10 African LGBTQ+ Creatives That you Need to Know
June is LGBTQ+ Pride month, a time to celebrate the icons who have paved the way for today’s queer youth. It is also a period of visibility, where the marginalized lgbtq community organizes and reminds the greater public of the need for us all to fight for their rights.
According to Amnesty UK, homosexuality is illegal in 35 African countries–with the death penalty being imposed in Mauritania, Sudan, Northern Nigeria and Southern Somalia. Despite this, queer African creatives are going against the grain and are sharing their art with the world. Here are 10 brave African lgbtq creatives that you should know!
FAKA is a South African musical duo composed of Fela Gucci (Thato Ramaisa) and Desire Marea (Buyani Duma). They are a sexually fluid, non-binary combo whose art is a medium that displays the realities of young LGBTQ South Africans. FAKA was invited by Donatella Versace to Milan to attend the Versace SS19 menswear show. Their track “Uyang’khumbula” opened up the show.
Fayth is a 26-year-old Kenyan artist who identifies as a non-binary lesbian. Her work touches on the subject of sexual orientation and queer identity. She strives to shed light on Nairobi’s LGBTQ community and art scene.
Gape Khudu is a 21-year-old non-binary creative and LGBTQ activist from Botswana. In 2016, he created the viral hashtag #BoysInSkirts to influence a change in Botswana’s views on gender conformity. This has since become an online movement that has garnered a large following on social media. Khudu often takes to the streets of Gaborone in skirts and dress as a form of sartorial activism.
D-lain is a Malagasy gospel singer who has translated into becoming an instant LGBTQ icon. He became a queer national hero after a video of him kissing his fiance, a gay man, was posted by someone else on Facebook. D-lain currently lives in Corsica, France.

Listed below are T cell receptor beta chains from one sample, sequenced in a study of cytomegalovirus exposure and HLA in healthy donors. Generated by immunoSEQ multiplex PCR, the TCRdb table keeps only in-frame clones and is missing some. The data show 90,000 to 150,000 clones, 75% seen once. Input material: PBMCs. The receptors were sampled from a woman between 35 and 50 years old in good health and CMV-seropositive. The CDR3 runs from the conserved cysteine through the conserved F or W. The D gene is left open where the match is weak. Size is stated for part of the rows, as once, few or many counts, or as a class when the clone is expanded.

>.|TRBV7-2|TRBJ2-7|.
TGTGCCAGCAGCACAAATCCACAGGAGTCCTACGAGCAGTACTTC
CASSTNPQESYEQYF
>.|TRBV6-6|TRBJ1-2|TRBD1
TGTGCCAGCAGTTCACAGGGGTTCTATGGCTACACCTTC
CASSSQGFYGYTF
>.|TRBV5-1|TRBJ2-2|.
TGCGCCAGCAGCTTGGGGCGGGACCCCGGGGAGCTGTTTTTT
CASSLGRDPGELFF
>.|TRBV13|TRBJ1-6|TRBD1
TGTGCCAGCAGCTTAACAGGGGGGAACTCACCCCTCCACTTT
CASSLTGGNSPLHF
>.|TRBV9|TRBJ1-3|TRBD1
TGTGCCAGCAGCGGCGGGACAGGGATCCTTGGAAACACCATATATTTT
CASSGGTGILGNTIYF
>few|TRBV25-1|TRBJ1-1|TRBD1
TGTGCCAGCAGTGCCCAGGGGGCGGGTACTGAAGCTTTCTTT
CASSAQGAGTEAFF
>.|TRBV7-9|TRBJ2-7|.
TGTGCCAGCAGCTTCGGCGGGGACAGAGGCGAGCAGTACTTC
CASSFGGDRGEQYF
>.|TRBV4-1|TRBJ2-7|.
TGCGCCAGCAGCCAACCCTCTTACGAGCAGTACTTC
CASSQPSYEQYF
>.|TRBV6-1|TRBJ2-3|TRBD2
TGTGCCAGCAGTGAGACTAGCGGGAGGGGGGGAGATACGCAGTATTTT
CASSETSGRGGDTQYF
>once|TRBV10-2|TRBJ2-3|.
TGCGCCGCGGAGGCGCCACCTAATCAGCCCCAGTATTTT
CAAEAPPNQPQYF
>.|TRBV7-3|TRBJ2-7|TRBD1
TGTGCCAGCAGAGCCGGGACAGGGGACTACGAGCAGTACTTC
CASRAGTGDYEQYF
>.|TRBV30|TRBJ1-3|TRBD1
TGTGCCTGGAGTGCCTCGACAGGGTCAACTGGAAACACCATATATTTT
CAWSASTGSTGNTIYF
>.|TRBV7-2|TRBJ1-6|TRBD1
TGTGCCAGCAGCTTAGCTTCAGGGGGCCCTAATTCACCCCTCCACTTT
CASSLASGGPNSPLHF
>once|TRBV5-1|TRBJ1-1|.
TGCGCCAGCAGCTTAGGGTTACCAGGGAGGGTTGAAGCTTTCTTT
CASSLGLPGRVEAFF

Adejoke is a Nigerian-American visual artist and LGBTQ activist. Her art work focuses on the intersections of race, gender, religion and sex politics. Her work is displayed in a number of American and African museums as well as galleries. Her 2015 work A Queer African Spirit was inspired by the public whipping of Mubarak Ibrahim, a Muslim man from Northern Nigeria who was convicted of sodomy.
Kudzani-Violet is a Zimbabwean artist who is currently based in Britain. Her first solo painting exhibition, If You Keep Going South You’ll Meet Yourself showed at the Tyburn Gallery in London. Her works are inspired by the experiences of the African diaspora and its many cultures. It conveys the contradictions and the hardships of the struggle for LGBTQ rights.
This photographer from Ghana explores the complexities and contradictions of queer life in West Africa, specifically Ghana. He explores the “othering” of LGBTQ people. The subjects of his work are his friends and acquaintances.
Just Like Us(2016) by Eric Gyamfi
Julie is an Ethiopian born artist who currently resides in America with her wife and 2 sons. She creates large scale pieces, some as large as tennis courts. Her work ranks her amongst the top 10 of the most expensive living female artists. In 2013 her painting was auctioned off for $4.6 million .
Edward is a Ghanaian born British stylist and fashion guru. He is currently the editor-in-chief of British Vogue. He started out as a model for i-D Magazine and eventually worked his way up in the industry. Enniful is considered fashion royalty and has worked with many fashion icons including Naomi Campbell, Kate Moss and Pat MacGrath.
Uzoechi Osisioma Emenike aka Mnek is a 23-year-old multi-award winning singer-songwriter. He has written songs for many industry giants including, Beyoncé. He has also worked with numerous artists such as Zara Larson, Diplo and Madonna. His song “Colour” with Hailee Steinfeld is a new anthem within the LGBTQ community.